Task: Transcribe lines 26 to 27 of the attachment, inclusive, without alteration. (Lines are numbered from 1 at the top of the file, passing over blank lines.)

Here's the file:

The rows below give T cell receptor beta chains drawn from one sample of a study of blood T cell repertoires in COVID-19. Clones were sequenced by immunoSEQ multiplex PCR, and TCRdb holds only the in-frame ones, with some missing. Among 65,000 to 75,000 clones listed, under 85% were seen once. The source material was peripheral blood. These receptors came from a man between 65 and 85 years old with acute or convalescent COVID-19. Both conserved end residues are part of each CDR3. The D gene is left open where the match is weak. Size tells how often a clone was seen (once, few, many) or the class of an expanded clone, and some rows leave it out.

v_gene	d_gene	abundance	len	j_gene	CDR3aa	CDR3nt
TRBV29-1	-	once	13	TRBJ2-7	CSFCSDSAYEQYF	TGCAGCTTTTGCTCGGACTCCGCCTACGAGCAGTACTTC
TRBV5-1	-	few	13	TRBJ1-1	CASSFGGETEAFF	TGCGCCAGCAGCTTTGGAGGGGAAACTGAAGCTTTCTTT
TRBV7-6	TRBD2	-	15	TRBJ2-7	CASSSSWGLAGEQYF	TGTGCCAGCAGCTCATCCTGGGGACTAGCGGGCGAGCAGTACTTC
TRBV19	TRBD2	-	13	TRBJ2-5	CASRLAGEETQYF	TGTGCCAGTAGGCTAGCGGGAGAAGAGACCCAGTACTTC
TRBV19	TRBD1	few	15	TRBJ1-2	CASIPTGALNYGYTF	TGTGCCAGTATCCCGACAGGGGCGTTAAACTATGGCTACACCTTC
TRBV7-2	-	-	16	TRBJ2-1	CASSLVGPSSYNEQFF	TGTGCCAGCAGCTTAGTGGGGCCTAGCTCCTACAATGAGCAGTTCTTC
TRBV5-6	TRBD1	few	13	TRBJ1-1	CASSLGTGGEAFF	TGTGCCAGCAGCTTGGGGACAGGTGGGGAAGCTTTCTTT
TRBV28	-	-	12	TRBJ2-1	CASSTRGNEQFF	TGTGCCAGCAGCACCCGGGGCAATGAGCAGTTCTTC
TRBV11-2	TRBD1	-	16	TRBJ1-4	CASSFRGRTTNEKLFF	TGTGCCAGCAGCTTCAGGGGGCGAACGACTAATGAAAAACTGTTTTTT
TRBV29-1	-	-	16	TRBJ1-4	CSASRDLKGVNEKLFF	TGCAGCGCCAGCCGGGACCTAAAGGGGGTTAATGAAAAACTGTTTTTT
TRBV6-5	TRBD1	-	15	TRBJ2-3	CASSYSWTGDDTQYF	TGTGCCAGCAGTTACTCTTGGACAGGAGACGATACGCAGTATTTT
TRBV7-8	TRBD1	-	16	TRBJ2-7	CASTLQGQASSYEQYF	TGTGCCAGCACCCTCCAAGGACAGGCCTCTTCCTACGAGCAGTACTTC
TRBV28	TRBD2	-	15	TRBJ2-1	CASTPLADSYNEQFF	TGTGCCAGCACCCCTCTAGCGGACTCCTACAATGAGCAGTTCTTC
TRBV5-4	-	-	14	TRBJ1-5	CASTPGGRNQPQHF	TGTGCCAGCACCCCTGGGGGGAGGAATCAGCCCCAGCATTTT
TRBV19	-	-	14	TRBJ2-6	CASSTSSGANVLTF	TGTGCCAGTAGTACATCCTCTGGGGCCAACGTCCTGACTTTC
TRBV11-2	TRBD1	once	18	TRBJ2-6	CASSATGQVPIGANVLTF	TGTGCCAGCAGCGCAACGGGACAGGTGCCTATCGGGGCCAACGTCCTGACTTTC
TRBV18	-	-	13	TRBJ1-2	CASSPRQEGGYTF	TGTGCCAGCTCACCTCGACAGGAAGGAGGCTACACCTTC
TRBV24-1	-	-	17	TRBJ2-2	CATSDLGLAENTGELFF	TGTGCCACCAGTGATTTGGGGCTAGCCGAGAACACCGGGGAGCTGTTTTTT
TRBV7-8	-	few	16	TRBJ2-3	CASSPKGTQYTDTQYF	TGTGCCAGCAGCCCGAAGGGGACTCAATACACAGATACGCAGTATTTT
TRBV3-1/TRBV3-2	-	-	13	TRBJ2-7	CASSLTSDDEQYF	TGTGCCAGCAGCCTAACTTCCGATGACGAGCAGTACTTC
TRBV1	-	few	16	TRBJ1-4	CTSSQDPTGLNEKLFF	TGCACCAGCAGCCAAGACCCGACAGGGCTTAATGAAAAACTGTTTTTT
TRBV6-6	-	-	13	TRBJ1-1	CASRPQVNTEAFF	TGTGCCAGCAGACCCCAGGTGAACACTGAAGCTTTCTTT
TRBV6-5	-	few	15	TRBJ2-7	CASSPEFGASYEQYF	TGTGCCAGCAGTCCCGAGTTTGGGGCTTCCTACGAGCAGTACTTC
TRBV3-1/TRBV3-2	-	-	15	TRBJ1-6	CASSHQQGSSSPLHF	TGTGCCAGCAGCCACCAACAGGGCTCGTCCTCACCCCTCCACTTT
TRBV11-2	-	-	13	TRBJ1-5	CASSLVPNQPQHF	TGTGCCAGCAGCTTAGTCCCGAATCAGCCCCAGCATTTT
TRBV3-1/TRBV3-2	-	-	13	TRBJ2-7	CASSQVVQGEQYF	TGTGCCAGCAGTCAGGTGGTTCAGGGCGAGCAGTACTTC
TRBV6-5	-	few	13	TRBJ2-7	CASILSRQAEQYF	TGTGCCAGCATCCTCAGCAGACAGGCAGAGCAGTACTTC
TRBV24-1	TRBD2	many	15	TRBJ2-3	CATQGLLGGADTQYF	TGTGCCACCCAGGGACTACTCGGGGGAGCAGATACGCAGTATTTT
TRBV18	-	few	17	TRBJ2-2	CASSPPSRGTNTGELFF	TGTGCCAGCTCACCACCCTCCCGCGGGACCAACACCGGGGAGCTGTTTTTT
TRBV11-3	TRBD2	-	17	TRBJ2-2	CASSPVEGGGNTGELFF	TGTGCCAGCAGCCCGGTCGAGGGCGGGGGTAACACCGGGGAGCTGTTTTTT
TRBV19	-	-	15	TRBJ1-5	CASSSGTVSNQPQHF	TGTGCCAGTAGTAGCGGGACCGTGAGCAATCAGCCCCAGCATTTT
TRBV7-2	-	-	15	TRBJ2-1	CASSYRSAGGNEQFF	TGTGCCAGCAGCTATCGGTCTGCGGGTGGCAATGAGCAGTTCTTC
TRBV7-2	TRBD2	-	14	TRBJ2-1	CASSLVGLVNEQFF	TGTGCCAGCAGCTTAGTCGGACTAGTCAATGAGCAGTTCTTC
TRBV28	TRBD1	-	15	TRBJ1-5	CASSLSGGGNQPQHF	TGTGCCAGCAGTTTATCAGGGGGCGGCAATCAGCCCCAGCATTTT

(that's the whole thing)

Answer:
TRBV3-1/TRBV3-2	-	-	15	TRBJ1-6	CASSHQQGSSSPLHF	TGTGCCAGCAGCCACCAACAGGGCTCGTCCTCACCCCTCCACTTT
TRBV11-2	-	-	13	TRBJ1-5	CASSLVPNQPQHF	TGTGCCAGCAGCTTAGTCCCGAATCAGCCCCAGCATTTT